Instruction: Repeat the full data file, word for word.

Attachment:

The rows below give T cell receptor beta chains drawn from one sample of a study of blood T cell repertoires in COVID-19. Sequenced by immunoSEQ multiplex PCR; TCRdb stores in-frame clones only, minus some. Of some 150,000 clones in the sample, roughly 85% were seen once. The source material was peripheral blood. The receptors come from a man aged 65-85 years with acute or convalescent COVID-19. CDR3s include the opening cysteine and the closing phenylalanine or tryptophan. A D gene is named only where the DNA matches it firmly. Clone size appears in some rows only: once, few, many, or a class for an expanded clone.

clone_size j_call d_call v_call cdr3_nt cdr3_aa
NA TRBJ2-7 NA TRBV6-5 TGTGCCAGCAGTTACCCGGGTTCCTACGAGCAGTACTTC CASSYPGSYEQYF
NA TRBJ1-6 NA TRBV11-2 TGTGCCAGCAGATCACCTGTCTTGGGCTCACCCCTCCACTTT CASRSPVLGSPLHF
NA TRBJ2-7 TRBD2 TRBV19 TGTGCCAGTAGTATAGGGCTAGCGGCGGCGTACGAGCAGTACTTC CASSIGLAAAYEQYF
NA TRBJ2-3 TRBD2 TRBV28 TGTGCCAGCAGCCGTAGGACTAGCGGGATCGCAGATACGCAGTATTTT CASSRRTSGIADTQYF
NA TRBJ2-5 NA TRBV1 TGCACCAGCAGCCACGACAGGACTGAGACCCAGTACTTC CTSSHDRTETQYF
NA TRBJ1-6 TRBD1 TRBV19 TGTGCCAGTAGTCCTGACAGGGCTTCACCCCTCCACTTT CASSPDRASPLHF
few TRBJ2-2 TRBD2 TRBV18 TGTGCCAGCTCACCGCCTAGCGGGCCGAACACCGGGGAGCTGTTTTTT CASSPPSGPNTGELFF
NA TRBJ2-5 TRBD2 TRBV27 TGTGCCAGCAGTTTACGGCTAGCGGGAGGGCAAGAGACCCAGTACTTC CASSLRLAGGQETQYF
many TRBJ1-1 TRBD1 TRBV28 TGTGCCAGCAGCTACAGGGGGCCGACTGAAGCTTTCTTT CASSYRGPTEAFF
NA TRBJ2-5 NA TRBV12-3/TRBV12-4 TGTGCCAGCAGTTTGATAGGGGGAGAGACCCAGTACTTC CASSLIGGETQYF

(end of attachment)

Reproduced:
The rows below give T cell receptor beta chains drawn from one sample of a study of blood T cell repertoires in COVID-19. Sequenced by immunoSEQ multiplex PCR; TCRdb stores in-frame clones only, minus some. Of some 150,000 clones in the sample, roughly 85% were seen once. The source material was peripheral blood. The receptors come from a man aged 65-85 years with acute or convalescent COVID-19. CDR3s include the opening cysteine and the closing phenylalanine or tryptophan. A D gene is named only where the DNA matches it firmly. Clone size appears in some rows only: once, few, many, or a class for an expanded clone.

clone_size j_call d_call v_call cdr3_nt cdr3_aa
NA TRBJ2-7 NA TRBV6-5 TGTGCCAGCAGTTACCCGGGTTCCTACGAGCAGTACTTC CASSYPGSYEQYF
NA TRBJ1-6 NA TRBV11-2 TGTGCCAGCAGATCACCTGTCTTGGGCTCACCCCTCCACTTT CASRSPVLGSPLHF
NA TRBJ2-7 TRBD2 TRBV19 TGTGCCAGTAGTATAGGGCTAGCGGCGGCGTACGAGCAGTACTTC CASSIGLAAAYEQYF
NA TRBJ2-3 TRBD2 TRBV28 TGTGCCAGCAGCCGTAGGACTAGCGGGATCGCAGATACGCAGTATTTT CASSRRTSGIADTQYF
NA TRBJ2-5 NA TRBV1 TGCACCAGCAGCCACGACAGGACTGAGACCCAGTACTTC CTSSHDRTETQYF
NA TRBJ1-6 TRBD1 TRBV19 TGTGCCAGTAGTCCTGACAGGGCTTCACCCCTCCACTTT CASSPDRASPLHF
few TRBJ2-2 TRBD2 TRBV18 TGTGCCAGCTCACCGCCTAGCGGGCCGAACACCGGGGAGCTGTTTTTT CASSPPSGPNTGELFF
NA TRBJ2-5 TRBD2 TRBV27 TGTGCCAGCAGTTTACGGCTAGCGGGAGGGCAAGAGACCCAGTACTTC CASSLRLAGGQETQYF
many TRBJ1-1 TRBD1 TRBV28 TGTGCCAGCAGCTACAGGGGGCCGACTGAAGCTTTCTTT CASSYRGPTEAFF
NA TRBJ2-5 NA TRBV12-3/TRBV12-4 TGTGCCAGCAGTTTGATAGGGGGAGAGACCCAGTACTTC CASSLIGGETQYF